By convention, a bell is said to pass the treble in m-n up when it is hunting out and the treble is hunting in, and it is in mths when the treble is in nths, then in nths with the treble in mths. (For me what has proved useful is the second half of this, namely when I am hunting out and ring over the treble when I'm in nths.)

By convention, a bell is said to pass the treble in m-n down when it is hunting in and the treble is hunting out, and it is in nths when the treble is in mths, then in mths with the treble in nths. (For me what has proved useful is the first half of this, namely when I am hunting in and ring over the treble when I'm in nths.)

# Keeping All This in One's Head

Hah. You don't, it's too much. Instead, everyone who is successful at Plain Bob appears to learn just enough stuff to make it all work; when they get into trouble, they scratch their heads, take advice from senior ringers, and memorize just enough more to prevent that problem from happening again. Eventually ringers seem to absorb the rhythm and the sounds of the method, and no longer have to think about all these facts unless something out of the ordinary happens.

# Calls

Once you master ringing a plain course of Plain Bob (a sequence of leads without any calls), you can start ringing touches (a sequence of leads during which the conductor calls Bob and/or Single from time to time). You do not need to worry about this until you have mastered plain courses and your teacher takes you aside and starts helping you learn to ring touches. However, here's what goes on with calls in case you are interested.

In Plain Bob, the conductor makes calls only at the backstroke before the lead end, and then some of the ringers do something different at the lead end backstroke, one full pull (two strokes) after the call was made. There are only two possibilities for Plain Bob:

1. Bob:
1. The bell that was going to Make 2nds runs out to the back instead;
2. The bell that was going to Dodge 3‑4 Down runs in to leads instead; and
3. The bell that was going to Dodge 3‑4 Up makes the bob by ringing two blows in 4ths then running back in to leads.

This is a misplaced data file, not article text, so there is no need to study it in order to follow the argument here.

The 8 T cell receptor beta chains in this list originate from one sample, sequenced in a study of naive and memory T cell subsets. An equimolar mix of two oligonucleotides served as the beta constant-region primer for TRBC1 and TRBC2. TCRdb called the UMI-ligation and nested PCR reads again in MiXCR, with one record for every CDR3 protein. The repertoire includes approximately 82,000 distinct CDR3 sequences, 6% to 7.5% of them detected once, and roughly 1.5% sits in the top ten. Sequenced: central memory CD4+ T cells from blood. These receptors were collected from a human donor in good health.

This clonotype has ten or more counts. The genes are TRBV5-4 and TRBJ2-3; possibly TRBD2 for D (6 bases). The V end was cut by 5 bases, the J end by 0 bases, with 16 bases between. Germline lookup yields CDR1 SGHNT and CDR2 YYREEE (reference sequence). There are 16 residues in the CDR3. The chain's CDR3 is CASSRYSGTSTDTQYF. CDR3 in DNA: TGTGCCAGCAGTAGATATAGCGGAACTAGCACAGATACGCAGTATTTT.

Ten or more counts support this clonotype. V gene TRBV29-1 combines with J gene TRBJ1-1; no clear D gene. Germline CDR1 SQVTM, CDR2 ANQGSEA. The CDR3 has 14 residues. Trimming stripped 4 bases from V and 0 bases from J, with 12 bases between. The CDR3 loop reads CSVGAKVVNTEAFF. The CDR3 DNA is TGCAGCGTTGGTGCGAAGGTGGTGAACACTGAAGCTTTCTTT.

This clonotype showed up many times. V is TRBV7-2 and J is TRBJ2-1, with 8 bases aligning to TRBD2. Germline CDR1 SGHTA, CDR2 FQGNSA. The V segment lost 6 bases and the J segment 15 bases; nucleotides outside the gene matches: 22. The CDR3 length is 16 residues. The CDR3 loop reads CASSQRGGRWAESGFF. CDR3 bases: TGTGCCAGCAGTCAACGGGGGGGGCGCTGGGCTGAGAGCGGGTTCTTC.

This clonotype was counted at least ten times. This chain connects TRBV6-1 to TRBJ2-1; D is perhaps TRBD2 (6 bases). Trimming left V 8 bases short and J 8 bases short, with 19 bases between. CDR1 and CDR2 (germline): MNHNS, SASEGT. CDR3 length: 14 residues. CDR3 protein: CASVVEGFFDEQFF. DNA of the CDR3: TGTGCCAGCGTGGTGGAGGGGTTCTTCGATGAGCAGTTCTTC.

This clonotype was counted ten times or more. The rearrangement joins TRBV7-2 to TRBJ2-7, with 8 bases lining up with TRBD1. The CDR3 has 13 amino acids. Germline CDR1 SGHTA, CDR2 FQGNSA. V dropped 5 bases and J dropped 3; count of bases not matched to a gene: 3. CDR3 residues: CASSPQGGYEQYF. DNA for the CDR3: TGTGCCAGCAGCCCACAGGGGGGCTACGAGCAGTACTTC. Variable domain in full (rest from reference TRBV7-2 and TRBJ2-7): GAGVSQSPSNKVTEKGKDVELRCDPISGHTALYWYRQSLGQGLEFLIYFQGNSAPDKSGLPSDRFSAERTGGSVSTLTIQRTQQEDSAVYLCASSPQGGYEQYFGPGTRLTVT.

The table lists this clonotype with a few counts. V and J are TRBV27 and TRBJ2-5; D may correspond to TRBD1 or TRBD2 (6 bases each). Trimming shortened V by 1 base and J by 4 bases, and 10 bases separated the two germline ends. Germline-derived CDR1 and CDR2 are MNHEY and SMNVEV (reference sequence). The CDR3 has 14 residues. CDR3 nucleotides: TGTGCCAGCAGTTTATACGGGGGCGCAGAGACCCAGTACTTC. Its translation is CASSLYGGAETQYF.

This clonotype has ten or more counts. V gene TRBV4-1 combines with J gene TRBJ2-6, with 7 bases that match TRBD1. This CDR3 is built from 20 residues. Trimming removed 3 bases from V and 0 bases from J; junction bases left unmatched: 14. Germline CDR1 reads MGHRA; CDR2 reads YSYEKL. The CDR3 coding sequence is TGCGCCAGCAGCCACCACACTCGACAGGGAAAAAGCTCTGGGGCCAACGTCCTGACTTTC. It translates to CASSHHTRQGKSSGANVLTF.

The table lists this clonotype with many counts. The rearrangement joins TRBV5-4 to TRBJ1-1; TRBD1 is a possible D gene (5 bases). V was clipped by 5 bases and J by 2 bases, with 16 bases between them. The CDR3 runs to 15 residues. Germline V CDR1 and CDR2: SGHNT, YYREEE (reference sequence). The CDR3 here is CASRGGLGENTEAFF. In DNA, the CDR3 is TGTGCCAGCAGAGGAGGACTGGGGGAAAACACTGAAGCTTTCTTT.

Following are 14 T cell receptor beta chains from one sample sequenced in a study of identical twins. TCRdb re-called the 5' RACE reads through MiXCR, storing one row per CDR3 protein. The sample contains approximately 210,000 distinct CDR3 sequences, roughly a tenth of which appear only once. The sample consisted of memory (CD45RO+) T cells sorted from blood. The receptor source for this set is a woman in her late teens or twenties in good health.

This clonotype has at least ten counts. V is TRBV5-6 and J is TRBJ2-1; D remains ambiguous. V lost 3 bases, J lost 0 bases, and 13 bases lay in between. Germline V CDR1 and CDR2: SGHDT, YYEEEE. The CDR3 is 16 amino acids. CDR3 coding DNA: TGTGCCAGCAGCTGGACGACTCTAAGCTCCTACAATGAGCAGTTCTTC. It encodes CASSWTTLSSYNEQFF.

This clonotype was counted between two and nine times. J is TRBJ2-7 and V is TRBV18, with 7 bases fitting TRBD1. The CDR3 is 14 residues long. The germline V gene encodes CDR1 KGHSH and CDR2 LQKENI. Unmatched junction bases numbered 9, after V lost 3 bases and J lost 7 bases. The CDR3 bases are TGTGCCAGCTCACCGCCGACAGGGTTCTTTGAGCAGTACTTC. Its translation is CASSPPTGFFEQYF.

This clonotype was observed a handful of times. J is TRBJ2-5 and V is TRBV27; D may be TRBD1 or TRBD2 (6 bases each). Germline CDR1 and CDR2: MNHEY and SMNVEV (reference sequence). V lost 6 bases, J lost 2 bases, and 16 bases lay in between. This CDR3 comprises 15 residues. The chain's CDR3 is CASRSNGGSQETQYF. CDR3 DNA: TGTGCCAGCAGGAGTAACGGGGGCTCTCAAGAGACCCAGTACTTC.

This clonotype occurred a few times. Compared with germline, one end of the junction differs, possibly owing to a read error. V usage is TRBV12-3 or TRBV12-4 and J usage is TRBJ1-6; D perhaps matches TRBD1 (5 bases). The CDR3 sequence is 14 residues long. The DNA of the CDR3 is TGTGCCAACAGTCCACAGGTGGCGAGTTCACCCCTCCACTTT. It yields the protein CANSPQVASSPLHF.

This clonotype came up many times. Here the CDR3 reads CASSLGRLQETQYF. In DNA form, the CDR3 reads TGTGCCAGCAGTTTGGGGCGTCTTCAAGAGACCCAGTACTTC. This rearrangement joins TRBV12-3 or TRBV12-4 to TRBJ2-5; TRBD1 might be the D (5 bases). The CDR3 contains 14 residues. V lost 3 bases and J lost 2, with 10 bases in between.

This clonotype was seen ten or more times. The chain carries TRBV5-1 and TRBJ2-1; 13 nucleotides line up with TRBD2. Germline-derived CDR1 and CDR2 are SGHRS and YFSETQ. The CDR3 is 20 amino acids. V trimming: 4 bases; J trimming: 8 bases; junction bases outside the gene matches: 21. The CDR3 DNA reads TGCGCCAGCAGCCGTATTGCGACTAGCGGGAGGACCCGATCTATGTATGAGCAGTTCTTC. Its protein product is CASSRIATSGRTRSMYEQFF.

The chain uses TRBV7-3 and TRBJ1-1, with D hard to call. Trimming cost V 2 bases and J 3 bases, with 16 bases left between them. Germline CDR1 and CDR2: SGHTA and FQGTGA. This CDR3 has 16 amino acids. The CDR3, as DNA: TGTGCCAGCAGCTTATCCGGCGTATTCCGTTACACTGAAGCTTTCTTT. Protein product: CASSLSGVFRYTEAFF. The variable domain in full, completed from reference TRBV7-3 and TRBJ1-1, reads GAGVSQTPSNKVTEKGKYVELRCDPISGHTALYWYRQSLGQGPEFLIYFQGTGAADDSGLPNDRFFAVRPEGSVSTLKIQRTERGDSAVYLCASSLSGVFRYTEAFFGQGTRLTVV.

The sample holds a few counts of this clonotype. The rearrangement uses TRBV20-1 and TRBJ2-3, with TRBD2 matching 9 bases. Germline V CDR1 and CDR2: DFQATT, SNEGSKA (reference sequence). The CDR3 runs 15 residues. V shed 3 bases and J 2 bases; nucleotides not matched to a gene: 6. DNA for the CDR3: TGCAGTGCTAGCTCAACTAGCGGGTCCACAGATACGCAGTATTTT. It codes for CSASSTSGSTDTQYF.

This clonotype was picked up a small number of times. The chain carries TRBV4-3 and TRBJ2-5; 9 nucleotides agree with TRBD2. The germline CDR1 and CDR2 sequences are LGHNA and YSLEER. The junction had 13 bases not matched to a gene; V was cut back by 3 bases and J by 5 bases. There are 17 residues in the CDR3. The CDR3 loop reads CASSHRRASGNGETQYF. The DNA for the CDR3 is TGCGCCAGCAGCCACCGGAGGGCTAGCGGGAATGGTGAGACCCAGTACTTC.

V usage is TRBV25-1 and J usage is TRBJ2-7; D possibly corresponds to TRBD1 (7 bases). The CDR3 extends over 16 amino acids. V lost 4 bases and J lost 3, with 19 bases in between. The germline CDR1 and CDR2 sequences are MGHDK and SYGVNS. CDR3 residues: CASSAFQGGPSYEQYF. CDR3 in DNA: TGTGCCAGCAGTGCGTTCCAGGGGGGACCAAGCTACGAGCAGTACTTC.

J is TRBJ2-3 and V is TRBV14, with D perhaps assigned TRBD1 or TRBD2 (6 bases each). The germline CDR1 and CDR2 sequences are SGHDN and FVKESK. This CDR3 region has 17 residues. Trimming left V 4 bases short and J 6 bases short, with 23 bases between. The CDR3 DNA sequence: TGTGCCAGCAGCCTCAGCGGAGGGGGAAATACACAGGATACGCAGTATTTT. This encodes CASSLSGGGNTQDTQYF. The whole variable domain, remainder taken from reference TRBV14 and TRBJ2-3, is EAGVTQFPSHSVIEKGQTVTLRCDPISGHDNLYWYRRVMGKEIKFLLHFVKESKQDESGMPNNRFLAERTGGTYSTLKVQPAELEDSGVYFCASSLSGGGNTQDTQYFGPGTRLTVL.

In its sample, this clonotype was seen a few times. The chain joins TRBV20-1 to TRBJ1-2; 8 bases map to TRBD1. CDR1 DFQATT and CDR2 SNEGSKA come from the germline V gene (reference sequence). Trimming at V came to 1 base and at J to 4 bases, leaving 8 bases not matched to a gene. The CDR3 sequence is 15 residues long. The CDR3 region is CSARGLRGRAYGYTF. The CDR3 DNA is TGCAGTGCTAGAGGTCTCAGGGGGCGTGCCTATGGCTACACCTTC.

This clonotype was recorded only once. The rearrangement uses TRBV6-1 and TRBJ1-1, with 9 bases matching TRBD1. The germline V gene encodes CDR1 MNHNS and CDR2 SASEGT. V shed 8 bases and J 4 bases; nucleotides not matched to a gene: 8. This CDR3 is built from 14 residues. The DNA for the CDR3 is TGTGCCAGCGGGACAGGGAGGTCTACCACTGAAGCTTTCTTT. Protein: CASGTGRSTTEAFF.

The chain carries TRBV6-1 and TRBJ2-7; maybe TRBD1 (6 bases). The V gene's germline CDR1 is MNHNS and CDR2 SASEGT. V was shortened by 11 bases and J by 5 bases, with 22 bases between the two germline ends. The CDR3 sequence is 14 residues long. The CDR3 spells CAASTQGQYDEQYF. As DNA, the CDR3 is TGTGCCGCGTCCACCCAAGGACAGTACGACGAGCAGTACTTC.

2. Single:
1. (The bell that was going to Make 2nds does so.)
2. The bell that was going to Dodge 3‑4 Down strikes two blows in 3rds then runs out to the back; and
3. The bell that was going to Dodge 3‑4 Up makes the bob by ringing two blows in 4ths then running back in to leads.

Why have calls? The reason is that in Plain Bob Doubles (5 bells), for example, a plain course of 4 leads 10 strokes long brings all the bells back into rounds, after having rung 40 different permutations of the 5 bells. But there are 5! = 5×4×3×2×1 = 120 different permutations of 5 bells, 80 of which don't occur in a plain course. Calls are a way of shifting the bells so that all the permutations can be reached from rounds.

There are no calls in Plain Bob Singles (3 bells) because there aren't enough bells for anyone to normally ring Dodge 3‑4 Down or Dodge 3‑4 Up and do something different for a call. Also, a plain course of 2 leads of 6 strokes rings 12 rows, and there are only 3! = 3×2×1 = 6 permutations of three bells, so a plain course covers all the permutations anyway (twice, in a palindrome; see table at right).

Plain Bob Minimus has enough bells for a Bob or Single but no one ever calls them. A plain course of Plain Bob Minimus (4 bells) is 3 leads of 8 rows each or 24 different permutations, and there are only 4! = 4×3×2×1 = 24 permutations of four bells anyway, so there is no need to make a call in order to cover all of them. They are already covered in a plain course. Singles aren't appropriate in any case for Minimus because, as you can work out for yourself, a single would result in two identical permutations in sequence at the lead end. A Bob can be called; if you work it out you'll see that a Plain Bob Minimus lead in which a bob is called is the same as a lead of Plain Hunt on Four.

Plain Bob Doubles (5 bells) is the lowest number of bells for which calls are needed to cover all the permutations. You could call either Bobs or Singles, but all the permutations are reachable with Bobs only so singles aren't called.

Plain Bob Minor (6 bells) is the lowest number of bells for which both Bobs and Singles are needed to get to all the permutations.

And so forth!

Plain Bob Singles

Plain Bob Minimus

Plain Bob Doubles

Plain Bob Minor